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Trading With The Trend

Intuition and mechanical signals supported by scientific research are both important factors. Despite good fundamentals, a company must meet certain technical standards to qualify as a buy candidate. 


For example, never buy a stock that is trading below its decreasing 200-day moving average, not even if its revenue growth, EPS and return equity are attractive. This is because you should look for some interest in it from big institutional investors. You should not be the first one to buy, but to make sure that buying is already on. 


Buying stocks in long-term downtrends will considerably lower your chances of winning. To increase the possibility, you should focus on stocks that are in a confirmed uptrend.


The perfect scenario is to buy stocks when they come out of the first stage and begin to move higher, which is the second stage. Then selling them as they reach the peak of the cycle, which is the inception of the third stage. The fourth stage is a full-fledged drop that you have to avoid or when you go short.


The four stages of a stock price action are: 

  • Stage 1—Neglect phase: consolidation
  • Stage 2—Advancing phase: accumulation
  • Stage 3—Topping phase: distribution
  • Stage 4—Declining phase: capitulation

Stage 1—The Neglect Phase: Consolidation

Stage 1 is when nothing significant is happening and you should avoid buying here. This phase can persist from a few months to years. 


Characteristics of stage 1

  • Stage 1 shows a sideways price movement with a lack of any sustained price movement.
  • The stock price wavers around its 200-day or 40-week moving average. However, it lacks any kind of trend during such wavering. This stage can stay for months or even years.
  • This stage often occurs after the stock has collapsed during stage 4 for several months or more.
  • Volume is contracted and light compared with the volume of previous stage 4.


The goal is to buy at the correct price and not at the lowest or cheapest price. Trying to pick a bottom is a waste of time as it misses the whole point.


Transition from Stage 1 to Stage 2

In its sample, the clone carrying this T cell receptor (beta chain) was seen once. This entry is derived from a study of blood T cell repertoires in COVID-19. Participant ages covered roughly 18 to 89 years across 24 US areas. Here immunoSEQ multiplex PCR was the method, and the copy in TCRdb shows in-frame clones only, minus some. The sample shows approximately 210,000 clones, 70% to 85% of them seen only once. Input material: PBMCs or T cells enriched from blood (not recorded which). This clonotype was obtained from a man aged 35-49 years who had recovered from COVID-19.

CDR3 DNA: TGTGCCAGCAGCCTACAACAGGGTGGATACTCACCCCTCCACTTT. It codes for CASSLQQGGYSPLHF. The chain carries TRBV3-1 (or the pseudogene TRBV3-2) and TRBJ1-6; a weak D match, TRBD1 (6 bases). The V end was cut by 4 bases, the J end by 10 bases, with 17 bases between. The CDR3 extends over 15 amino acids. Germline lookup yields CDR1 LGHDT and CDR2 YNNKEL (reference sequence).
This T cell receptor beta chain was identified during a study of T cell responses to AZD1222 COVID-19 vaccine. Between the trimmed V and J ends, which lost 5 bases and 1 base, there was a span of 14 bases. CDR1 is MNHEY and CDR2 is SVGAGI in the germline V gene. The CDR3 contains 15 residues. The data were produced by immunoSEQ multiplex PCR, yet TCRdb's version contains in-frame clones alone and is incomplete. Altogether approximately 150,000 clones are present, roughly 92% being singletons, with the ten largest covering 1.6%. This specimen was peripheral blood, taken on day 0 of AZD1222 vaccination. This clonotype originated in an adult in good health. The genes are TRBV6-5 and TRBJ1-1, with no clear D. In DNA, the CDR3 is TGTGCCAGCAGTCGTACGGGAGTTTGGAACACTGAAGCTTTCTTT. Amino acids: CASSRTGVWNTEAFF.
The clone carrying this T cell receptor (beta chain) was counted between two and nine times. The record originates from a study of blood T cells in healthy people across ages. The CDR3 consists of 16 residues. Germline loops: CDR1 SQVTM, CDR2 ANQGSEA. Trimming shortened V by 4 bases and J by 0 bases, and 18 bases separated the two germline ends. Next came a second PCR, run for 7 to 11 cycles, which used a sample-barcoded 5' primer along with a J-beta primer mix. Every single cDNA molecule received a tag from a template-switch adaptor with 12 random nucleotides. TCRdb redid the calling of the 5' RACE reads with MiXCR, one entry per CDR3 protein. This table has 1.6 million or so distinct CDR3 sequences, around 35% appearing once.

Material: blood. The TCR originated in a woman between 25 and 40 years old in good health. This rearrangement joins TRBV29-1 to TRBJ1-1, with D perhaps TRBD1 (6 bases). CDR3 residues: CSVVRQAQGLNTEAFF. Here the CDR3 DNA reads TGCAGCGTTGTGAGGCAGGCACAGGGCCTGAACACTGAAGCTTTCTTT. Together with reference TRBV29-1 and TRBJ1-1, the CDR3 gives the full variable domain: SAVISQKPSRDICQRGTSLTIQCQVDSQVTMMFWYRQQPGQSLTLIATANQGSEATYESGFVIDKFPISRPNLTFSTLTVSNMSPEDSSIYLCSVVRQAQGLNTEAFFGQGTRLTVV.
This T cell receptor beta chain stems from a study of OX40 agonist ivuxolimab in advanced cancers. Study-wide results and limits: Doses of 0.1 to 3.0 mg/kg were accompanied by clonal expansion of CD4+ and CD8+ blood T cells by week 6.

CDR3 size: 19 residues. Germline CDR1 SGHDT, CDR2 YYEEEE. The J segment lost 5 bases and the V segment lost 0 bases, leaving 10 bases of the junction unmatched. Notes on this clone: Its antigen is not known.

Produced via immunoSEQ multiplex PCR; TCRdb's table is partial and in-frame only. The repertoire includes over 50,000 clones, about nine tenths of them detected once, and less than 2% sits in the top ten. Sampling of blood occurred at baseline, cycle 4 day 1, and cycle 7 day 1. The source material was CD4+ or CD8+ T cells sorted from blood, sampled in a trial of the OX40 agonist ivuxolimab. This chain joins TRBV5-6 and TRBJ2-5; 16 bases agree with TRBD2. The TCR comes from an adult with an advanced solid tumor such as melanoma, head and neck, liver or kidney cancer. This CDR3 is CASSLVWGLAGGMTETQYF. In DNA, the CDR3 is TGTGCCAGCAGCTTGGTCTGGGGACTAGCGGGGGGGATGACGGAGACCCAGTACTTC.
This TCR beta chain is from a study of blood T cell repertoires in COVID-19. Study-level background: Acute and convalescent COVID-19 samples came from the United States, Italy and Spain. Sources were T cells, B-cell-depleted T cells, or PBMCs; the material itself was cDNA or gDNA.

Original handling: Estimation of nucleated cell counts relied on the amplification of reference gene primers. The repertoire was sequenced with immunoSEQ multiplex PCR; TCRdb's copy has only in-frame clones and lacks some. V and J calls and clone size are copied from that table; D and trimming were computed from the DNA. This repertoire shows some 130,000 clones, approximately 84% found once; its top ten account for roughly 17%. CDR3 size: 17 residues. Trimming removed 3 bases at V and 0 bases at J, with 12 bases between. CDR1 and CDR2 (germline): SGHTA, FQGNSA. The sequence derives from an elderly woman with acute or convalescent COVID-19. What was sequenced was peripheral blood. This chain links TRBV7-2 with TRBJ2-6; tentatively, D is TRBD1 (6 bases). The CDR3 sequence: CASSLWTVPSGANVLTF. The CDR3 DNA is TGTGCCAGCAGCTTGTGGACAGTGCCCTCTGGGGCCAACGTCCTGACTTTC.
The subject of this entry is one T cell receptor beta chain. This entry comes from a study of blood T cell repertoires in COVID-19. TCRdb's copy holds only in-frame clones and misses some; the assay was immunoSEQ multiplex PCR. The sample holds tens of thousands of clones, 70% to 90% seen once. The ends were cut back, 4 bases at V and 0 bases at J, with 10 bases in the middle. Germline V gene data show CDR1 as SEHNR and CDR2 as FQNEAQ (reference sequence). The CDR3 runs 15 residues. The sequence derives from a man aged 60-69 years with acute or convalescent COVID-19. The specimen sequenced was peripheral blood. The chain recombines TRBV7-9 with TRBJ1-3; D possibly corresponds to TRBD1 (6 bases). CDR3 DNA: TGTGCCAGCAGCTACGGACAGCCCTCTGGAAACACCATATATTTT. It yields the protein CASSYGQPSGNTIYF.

A stage 2 advance may begin with little or no warning.


The transition criteria are:


1.The stock trades above both the 150 and the 200-day moving average.

2.The 150-day moving average is above the 200-day.

3.The 200-day moving average has turned up.

4.A sequel of higher highs and higher lows has emerged.

5.Large up weeks on volume spikes are contradicted by low-volume pullbacks.

6.There are more up weeks in terms of volume than down weeks. 



Stage 2—The Advancing Phase: Accumulation

The advance of stage 2 gives a sign of clear sailing ahead. The stock price begins to escalate with a buildup in earnings momentum because of a rise in demand as big institutions buy the stock. The daily and weekly price chart will show big up bars depicting unusually large volume on rallies, differentiated with the lower volume on price pullbacks. These signs of accumulation should happen during every stage 2 advance.


Stage 2 Characteristics

  • The stock trades above its 200-day moving average.
  • The 200-day moving average is also in an uptrend.
  • The 150-day moving average is over and above the 200-day moving average.
  • The stock price is in an obvious uptrend, characterized by higher highs and higher lows.
  • Short-term moving averages are above long-term moving averages.
  • Volume spikes on big up days and big up weeks are countered by volume compressions during normal price pullbacks.
  • On above-average volumes, there are more up days and up weeks than down days and weeks.